Marianne Spence Coffee Machines November 30th, 2017 - 02:58:02
The last types of machine to consider if offering a "real" coffee are the ones that have been familiar for many years. Filter type coffee made with Pre ground coffee. The type of machines depends upon volumes required. For example high volumes of coffee may be required for breakfast coffees in Hotels. Conference Centres would require high volumes for seminar coffee breaks. Also Function facilities Staff canteens and Theatres where a high demand for fresh coffee is required in a short space of time.
Other similar coffee machines use a tube in the center to pump the water to the top where it drops back down over the coffee grounds. They are coffee percolators and coffee urns and come in varying sizes. Urns have greater serving sizes that go as high as 60 cups for home use. Another coffee machine makes coffee by putting coffee in the bottom of a cylinder which is usually glass. A filter the size of the inside of the cylinder is then pressed down to the bottom producing the coffee. These coffee machines have names such as French press water press a press pot coffee press coffee plunger or cafetière.
The first requirement that you must take into account when you decide to go in for a coffee machine is whether the machine must be large scale or small scale. Now this choice depends on the kind of set up that you have in mind. Suppose you decide to go in for a book stall or a gaming plaza then a small scale machine with a capacity for one cup of coffee at a time would be enough. But in case you have an idea of running a coffee shop with exclusive coffee options then it would be wise to invest in a large scale coffee machine that would have the capacity of about four to five cups at a time.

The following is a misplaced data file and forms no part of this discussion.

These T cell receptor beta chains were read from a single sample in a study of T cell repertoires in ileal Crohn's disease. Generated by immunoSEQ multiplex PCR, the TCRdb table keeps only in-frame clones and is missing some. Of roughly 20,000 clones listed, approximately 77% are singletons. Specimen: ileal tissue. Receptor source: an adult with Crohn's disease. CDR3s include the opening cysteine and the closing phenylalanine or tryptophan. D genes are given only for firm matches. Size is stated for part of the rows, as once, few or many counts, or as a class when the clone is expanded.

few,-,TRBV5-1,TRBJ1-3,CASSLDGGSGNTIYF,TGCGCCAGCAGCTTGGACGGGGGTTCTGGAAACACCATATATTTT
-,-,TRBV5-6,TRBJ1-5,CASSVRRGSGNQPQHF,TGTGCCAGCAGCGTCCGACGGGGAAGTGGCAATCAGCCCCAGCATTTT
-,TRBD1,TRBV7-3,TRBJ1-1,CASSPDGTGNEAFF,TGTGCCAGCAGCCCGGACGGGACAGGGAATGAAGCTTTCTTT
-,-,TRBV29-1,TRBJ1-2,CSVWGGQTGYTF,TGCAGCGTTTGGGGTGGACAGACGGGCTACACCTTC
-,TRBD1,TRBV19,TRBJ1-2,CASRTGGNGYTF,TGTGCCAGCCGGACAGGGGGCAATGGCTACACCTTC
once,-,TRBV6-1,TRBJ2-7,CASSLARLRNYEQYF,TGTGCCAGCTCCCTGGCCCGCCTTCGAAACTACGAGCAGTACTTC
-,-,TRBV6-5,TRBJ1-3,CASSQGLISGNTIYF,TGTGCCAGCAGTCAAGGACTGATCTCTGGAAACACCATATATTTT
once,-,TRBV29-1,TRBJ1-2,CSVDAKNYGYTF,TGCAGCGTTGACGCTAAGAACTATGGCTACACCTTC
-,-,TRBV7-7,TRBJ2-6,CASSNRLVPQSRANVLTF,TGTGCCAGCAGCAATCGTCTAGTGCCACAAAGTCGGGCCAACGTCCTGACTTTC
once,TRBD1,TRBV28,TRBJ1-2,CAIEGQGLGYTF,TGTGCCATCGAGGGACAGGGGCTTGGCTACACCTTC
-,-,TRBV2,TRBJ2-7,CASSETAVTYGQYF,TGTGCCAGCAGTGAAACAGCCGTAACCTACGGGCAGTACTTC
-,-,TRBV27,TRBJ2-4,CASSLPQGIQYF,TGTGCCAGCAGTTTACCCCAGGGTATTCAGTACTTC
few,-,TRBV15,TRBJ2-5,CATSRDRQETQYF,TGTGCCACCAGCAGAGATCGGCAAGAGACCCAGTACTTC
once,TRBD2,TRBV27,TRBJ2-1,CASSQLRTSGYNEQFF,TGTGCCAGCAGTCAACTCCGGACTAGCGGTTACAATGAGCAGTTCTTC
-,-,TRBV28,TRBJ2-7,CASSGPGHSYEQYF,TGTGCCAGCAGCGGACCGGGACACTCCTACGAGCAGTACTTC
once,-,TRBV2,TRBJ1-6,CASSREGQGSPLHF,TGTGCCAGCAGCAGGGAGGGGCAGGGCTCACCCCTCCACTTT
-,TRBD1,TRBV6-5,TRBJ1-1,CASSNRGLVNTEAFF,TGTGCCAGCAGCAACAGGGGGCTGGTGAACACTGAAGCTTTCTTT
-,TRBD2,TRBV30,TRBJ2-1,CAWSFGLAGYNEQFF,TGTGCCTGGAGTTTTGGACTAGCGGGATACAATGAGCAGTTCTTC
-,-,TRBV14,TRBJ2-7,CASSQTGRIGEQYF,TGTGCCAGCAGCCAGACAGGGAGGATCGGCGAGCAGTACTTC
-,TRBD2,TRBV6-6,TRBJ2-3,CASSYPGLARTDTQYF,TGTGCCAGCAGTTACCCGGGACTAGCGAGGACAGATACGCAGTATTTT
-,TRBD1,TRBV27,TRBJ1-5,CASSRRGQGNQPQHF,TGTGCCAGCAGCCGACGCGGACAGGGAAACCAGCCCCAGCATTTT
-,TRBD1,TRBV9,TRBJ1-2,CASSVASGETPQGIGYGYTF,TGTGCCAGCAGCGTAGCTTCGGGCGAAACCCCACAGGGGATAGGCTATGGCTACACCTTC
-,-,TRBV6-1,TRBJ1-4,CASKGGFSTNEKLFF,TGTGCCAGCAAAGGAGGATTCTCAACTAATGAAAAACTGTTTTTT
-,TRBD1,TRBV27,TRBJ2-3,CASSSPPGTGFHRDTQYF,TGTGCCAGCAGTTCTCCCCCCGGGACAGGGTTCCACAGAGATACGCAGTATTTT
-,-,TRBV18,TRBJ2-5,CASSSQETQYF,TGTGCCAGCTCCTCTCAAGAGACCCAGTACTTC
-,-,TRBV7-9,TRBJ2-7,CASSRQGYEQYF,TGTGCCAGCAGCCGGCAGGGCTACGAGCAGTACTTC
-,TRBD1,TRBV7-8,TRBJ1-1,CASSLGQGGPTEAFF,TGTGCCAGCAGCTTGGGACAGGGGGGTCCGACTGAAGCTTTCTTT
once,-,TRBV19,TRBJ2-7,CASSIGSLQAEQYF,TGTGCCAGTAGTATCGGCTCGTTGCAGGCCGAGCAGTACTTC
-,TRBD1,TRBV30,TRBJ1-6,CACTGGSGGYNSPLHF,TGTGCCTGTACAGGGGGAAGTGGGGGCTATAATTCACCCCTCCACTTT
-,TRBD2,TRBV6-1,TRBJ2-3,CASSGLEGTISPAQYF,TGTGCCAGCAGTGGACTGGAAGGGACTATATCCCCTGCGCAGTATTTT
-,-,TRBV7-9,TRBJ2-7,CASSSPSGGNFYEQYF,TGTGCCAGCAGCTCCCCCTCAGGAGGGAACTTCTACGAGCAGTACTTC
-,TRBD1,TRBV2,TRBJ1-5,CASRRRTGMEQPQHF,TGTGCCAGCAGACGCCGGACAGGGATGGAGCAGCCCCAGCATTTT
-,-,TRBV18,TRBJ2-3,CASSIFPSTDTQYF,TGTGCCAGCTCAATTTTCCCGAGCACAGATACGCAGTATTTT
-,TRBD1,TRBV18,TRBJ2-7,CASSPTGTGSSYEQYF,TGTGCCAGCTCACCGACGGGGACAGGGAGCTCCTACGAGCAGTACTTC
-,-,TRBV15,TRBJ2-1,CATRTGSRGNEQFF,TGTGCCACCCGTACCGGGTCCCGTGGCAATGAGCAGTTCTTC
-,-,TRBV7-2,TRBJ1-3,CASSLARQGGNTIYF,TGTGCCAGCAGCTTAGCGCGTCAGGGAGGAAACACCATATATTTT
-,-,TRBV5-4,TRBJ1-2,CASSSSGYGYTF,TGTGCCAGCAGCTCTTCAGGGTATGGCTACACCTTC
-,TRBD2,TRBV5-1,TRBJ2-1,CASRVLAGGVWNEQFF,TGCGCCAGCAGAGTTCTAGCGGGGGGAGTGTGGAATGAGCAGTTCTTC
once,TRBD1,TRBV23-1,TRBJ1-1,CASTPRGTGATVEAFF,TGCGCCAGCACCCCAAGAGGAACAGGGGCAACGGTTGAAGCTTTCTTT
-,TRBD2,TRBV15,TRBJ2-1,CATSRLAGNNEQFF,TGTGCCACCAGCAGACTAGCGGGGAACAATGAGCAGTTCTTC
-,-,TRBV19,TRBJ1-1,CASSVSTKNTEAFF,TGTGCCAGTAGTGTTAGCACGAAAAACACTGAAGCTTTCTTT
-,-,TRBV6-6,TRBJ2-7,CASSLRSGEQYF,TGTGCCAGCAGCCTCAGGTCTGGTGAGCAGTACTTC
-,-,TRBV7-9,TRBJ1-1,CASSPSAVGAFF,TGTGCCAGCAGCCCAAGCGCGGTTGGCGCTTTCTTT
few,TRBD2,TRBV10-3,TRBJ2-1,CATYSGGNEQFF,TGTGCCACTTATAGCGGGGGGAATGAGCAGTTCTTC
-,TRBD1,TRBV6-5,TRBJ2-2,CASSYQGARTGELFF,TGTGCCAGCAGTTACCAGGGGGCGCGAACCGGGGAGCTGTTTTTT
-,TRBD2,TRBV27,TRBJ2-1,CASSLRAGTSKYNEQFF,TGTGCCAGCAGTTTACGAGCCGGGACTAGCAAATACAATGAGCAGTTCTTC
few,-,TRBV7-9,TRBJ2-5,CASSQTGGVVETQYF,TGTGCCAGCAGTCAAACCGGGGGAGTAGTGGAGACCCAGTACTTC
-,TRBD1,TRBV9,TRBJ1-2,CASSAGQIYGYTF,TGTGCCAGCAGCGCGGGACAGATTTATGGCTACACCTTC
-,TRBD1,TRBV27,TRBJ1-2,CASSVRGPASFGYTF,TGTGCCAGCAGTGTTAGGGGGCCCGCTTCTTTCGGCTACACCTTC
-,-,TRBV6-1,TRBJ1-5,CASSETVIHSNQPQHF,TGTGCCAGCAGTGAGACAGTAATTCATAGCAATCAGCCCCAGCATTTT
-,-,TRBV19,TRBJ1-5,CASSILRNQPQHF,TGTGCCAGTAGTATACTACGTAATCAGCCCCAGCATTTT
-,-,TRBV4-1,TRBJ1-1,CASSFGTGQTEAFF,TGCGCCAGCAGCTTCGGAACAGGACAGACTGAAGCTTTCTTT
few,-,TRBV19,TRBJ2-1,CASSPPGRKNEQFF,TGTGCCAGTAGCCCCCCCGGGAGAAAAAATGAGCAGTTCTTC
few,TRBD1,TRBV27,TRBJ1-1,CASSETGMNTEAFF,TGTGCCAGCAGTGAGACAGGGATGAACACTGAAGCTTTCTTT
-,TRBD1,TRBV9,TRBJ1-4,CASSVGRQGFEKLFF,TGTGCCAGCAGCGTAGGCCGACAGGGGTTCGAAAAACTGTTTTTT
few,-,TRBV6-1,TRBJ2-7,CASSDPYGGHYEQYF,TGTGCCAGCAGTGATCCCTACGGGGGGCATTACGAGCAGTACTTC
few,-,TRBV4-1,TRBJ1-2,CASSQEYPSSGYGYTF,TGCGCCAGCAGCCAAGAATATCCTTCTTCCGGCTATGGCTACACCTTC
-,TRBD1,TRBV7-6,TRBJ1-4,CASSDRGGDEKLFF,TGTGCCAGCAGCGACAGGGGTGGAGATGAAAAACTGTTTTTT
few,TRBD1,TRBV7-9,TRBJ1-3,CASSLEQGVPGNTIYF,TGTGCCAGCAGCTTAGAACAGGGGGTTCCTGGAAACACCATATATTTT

There have been many changes in the UKs interest in coffee in the last 10 - 15 years. The need for real espresso based coffees has increased dramatically. Instant coffee out a tin or at best "Pour and Serve" filter coffee machines were the main way of providing coffee during the past thirty years. I can speak from past experiences when selling coffee machines that prepare "real bean" espresso based coffees to businesses in the food and drink sector. These days those types of business wouldnt consider anything less than a traditional Espresso machine or Bean to Cup machine. Back then the British public was really only used to "instant" type coffee and Espresso was something foreign. Businesses didnt see the need to go "foreign."